It was, indeed, a day marked by a joyful and blissful celebration. We give thanks to God who inspired our founder, Charles Cardinal Lavigerie, to dream of such a wonderful family of the Missionaries of Africa, a family elected to bear fruit and become a witness to God’s love and compassion in Africa and beyond.
May Mother Mary, Our Lady of Africa, continue to intercede for us!
From the SOA Newsletter – January 2020
On 7th of December, along with about 250 people from various religious communities and our friends, the two communities in India celebrated the closing of the 150th anniversary of our Society’s foundation at SOLA Study House in Bangalore.
In preparation for the event, the students worked hard at preparing paintings, artwork, banners and posters focussing on Africa and our Society and placed these around our compound. This presented a festive atmosphere in which the celebration took place.
The programme started with a Mass of thanksgiving, with Fr. Praween D’Souza, OFM, as the main celebrant, who was joined by the confreres of both houses. In the name of our two communities, Fr. Paul Johnston, rector of SOLA Study House, welcomed our guests before inviting Fr. Praween to lead us in prayer. In his homily, Fr. Praween emphasized the great missionary zeal of our founder Cardinal Charles Lavigerie and how his words encouraged the early missionaries to speak of Christ and to live like Christ, in the midst of life-threatening conditions.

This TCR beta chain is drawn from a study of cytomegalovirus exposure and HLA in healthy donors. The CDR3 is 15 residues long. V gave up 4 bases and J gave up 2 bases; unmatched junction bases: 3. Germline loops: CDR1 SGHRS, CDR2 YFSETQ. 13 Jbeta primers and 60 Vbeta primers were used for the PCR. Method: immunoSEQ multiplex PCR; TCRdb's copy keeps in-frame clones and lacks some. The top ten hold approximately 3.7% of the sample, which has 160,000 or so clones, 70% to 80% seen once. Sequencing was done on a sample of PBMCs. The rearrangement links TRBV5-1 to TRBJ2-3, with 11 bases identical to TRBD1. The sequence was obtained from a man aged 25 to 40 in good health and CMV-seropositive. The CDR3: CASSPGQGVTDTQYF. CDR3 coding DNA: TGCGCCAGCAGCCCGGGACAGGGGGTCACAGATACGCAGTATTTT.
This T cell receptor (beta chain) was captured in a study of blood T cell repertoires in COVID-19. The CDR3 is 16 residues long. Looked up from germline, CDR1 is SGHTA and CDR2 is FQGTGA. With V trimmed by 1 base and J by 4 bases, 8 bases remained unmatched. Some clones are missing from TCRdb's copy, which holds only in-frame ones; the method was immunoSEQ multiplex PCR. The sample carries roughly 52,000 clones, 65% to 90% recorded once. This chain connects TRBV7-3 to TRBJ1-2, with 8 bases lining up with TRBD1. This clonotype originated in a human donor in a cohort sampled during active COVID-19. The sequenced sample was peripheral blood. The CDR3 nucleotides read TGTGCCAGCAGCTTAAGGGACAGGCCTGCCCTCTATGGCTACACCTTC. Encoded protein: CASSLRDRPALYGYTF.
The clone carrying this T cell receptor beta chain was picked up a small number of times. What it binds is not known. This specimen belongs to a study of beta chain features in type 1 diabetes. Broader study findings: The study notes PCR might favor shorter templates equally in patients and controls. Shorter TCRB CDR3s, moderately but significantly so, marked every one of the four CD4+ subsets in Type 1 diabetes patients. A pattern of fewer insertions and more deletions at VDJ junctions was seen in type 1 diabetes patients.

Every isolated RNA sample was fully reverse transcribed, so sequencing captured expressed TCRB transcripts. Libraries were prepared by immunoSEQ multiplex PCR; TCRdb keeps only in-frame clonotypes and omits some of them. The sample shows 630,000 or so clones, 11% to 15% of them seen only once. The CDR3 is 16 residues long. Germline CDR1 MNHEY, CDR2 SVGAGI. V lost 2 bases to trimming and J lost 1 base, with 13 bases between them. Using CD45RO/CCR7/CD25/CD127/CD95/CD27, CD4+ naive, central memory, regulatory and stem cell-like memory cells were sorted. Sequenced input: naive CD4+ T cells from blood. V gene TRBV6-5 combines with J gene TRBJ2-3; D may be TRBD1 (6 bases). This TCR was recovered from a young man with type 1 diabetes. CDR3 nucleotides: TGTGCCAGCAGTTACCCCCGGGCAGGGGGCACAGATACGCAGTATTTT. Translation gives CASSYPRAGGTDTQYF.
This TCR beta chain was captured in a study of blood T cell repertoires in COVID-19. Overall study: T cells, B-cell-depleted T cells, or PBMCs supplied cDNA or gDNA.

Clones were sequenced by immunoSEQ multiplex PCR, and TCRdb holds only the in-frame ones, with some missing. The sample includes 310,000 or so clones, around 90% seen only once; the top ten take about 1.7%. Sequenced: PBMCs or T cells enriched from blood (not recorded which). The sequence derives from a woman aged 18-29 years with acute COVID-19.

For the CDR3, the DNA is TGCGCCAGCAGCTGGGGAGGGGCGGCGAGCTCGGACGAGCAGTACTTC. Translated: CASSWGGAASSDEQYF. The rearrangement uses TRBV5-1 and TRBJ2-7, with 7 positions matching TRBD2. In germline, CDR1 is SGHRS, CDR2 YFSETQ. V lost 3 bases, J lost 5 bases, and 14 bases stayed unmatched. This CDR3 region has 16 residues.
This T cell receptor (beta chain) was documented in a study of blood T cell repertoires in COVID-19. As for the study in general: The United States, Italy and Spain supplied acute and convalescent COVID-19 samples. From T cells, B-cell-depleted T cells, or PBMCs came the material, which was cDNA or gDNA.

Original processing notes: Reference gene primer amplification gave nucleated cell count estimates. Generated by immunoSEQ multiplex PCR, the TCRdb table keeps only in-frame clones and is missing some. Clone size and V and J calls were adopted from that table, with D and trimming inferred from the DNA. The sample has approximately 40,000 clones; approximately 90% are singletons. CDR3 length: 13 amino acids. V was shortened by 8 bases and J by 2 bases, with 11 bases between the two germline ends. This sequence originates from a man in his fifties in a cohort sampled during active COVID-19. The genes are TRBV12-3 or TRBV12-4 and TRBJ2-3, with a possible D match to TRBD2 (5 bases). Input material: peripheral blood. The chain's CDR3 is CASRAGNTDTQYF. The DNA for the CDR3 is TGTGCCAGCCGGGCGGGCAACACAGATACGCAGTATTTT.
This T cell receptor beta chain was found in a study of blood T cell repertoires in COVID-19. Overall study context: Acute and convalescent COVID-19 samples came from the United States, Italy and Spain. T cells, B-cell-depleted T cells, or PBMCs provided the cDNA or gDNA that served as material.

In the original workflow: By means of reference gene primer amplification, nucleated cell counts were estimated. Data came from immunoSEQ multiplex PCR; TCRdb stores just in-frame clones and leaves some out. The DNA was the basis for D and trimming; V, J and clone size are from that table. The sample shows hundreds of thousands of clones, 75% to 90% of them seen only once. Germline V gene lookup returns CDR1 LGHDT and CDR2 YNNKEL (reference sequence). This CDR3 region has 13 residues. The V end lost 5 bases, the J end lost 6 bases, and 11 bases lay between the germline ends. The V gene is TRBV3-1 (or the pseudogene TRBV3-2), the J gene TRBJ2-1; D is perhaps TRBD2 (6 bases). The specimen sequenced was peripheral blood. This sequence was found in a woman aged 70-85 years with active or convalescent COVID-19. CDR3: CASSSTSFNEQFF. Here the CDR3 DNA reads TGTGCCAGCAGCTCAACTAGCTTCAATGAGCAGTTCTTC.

During the offertory, several symbolic items were presented, including a unique picture of Cardinal Lavigerie painted by Lithin Varghese, one of our third-year students, who used only coffee powder. It was well appreciated by everyone. Music for the Mass was provided by our own SOLA Study House students and the African community in Bangalore when they arrived.
Following the Mass, the festive meal took place during which everyone was delighted and contented by a spicy-Indian buffet. When all were satisfied, our cultural soirée started with presentations from the African community of Bangalore and an Indian component, including presentations from both our communities. While some adjustments needed to be made, not even the light drizzle dampened the spirit of the evening.
The celebration was an important moment where, in the presence of our friends, we gave thanks to God for his abundant blessings and his constant protection on our Society for the past 150 years.
It was a remarkable and wonderful way to bring to a close our 150th Anniversary.
Albin Joseph – Third Year Student – Bangalore
(From SOA Newsletter – January 2020)
The Cebu Formation House is located at 4 Kalaw Street, Santo Nino Village, Banilad, Cebu City. The Community for the academic year 2019-2020 is composed of three priests (Frs. John Gould, Bonaventure Gubazire and Boris Yabre) and ﬁve Filipino candidates (Richard, Roberto, Mark, Vincent and Christian). Our candidates come from different islands of the Philippines and have come here to follow God’s call and are aspiring to be part of Missionaries of Africa community.
Our academic year started in August 2019 with a three-week immersion experience at the “Fazenda de Esperança”, a rehabilitation centre for people with addictions, which is located on Masbate Island, about 300km from Cebu City. On our return to the community, together with the formators, we held meeting to decide on how we would like to live together as a community. We came up with a document entitled “Community Orientation Plan” in which we outlined our expectations, means to achieve them, and the obstacles that we might encounter on our discernment journey. During our monthly recollection, we committed ourselves to our Community Orientation Plan under the theme: “Called by Jesus, we commit ourselves to grow in love through openness with one another as we discern our call.”